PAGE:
The structure to remove the crane should be finished in a week or so and it will take only two to three days to bring it down.

This was certainly a different way to spend the morning.

Sunday, June 8, 2008

Great Coat Sew-Along

I have made all my winter coats for over 30 years and have no desire to purchase a rtw one. I have found that the coats I make are much warmer, last longer and of course, fit better. Because of past success in sewing coats, I have joined the sew-along started and run by Marji. When she first came up with this idea on her blog, I thought what a great idea--anyway I could use a new winter coat. Sewing one before you actually need it is an even better idea. In the past, I've started my winter coats in November, maybe not as bad as December, but I put myself under a time constraint.

My biggest problem was deciding on a pattern. I have a few in my pattern stash, but nothing looked right for the fabrics I had. I scoured the internet looking for the perfect pattern, checking out all the newer patterns, but also looking at all the vintage pattern sites. Then I kept changing my mind about which fabric to use since I had a couple choices in my stash. Back and forth I went. As for fabric I have a wool tweed in different shades of grey and brown, but also I had just purchased a beautiful taupe wool/cashmere coating in Paris. I finally decided that the taupe wool needed a really special pattern. Since I could not find any pattern at the moment which I felt was worthy of this fabric, it was to remain in the stash until the perfect pattern came to my attention.

So for my coat I chose the grey/brown tweed which I purchased from Emma One Sock last year. This fabric should be easy to work with as tweeds can be very forgiving. I still need to get lining, but should have that within a week. I'm still looking for buttons, too and can't decide if I want to make bound buttonholes or machine one. I think I will make both--a test bound buttonhole and a machine buttonhole--to help me decide. I also love topstitching, but think it might be lost in this fabric. I'll have to test that, too.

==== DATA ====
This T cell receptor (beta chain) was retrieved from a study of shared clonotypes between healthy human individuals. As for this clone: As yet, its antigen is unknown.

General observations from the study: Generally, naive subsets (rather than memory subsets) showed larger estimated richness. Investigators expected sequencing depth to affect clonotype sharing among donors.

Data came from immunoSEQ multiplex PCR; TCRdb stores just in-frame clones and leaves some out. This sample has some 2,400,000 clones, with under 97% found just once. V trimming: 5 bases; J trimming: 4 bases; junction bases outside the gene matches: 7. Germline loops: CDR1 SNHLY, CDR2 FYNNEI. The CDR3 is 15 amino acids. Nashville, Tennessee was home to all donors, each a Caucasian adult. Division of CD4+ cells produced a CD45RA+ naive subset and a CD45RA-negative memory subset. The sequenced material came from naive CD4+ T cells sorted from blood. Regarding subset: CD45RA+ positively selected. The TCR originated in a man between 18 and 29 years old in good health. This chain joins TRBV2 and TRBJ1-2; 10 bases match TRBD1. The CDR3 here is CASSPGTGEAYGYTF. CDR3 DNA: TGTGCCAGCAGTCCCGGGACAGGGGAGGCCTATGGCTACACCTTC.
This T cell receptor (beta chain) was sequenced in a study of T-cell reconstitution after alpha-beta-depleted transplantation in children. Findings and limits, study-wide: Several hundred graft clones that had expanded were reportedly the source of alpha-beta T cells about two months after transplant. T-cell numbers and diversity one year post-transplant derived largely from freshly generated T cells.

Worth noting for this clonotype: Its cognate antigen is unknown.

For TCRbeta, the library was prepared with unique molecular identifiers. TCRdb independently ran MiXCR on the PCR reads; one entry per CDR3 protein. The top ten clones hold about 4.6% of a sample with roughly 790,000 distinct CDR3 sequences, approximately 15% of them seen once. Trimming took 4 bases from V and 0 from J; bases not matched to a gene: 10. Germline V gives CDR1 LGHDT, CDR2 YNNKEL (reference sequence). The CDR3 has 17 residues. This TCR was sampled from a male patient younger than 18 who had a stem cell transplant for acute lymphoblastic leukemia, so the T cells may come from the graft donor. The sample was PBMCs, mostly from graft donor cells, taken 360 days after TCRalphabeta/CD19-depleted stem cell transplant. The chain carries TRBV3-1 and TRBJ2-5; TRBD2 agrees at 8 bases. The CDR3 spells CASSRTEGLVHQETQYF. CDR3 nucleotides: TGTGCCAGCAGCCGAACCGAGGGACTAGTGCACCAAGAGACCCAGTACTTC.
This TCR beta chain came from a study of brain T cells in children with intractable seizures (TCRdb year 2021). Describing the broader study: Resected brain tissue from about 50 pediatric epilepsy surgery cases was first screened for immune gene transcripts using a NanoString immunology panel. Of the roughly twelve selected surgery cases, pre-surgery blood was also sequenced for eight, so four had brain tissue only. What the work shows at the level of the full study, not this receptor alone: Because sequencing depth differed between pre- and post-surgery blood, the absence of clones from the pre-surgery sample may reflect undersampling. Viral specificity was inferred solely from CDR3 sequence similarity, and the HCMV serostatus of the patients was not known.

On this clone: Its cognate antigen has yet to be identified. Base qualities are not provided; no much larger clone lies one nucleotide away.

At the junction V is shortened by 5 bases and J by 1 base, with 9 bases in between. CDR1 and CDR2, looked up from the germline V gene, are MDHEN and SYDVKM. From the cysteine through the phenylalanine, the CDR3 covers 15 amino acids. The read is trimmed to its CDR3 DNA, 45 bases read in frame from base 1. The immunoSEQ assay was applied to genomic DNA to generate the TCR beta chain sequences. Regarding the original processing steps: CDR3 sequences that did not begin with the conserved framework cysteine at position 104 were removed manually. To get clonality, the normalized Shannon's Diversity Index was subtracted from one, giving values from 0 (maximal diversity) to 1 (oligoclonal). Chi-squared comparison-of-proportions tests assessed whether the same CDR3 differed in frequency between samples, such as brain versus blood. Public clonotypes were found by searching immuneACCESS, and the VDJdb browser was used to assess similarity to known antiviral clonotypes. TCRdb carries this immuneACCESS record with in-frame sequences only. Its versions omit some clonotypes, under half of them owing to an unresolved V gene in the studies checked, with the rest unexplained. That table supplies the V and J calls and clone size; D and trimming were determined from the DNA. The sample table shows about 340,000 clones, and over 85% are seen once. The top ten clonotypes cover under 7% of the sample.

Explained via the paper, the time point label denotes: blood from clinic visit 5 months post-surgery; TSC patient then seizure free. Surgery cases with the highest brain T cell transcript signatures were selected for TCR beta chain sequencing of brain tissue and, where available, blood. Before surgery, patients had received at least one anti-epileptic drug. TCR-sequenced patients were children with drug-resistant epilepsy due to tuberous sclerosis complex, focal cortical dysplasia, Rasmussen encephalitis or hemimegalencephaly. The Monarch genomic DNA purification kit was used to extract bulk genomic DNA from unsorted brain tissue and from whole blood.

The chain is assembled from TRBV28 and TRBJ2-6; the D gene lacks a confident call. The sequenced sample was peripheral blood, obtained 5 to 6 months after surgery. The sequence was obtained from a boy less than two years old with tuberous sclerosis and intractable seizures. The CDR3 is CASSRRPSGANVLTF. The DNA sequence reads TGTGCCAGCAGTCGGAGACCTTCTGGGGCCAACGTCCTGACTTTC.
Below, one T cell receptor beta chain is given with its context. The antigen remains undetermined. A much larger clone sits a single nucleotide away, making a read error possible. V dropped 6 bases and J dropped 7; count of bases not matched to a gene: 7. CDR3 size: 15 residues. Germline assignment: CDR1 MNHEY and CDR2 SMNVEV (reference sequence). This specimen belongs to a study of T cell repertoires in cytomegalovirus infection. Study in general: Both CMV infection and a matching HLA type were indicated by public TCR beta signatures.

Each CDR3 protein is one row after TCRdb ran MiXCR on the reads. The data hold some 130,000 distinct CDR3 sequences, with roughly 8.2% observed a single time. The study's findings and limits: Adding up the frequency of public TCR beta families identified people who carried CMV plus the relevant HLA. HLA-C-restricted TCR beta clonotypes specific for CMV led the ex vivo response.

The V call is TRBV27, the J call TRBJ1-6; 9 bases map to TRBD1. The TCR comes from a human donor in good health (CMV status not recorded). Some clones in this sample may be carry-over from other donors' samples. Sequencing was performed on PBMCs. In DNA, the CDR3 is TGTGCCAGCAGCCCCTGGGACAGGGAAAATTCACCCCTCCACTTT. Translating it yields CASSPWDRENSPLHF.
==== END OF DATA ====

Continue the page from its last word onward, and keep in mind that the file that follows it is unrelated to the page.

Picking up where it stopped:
As for my pattern, I wanted a coat that just hit the top of my knees so it would look good with both pants and coordinating skirts. I finally settled on Vogue 7978 which should be easy to fit. I'm making the grey single breasted coat which I feel will look great in this fabric. This week I plan to start working on the pattern fitting and preparing my fabric.

Well, some ladies are making more than one coat. That was certainly not my original intention. But, hey, I had this marvelous vintage pattern and some lovely green wool I purchased from Emma One Sock (again!) which would work out great for a short coat. So if I can really get my act together, I plan to make the little coat shown in orange on the pattern envelope. I still need to find a great lining and single button for this, too. Maybe in the near future, I will tackle the suit to wear under it. But for the time being, I think this will look great with pants if I make it a little shorter.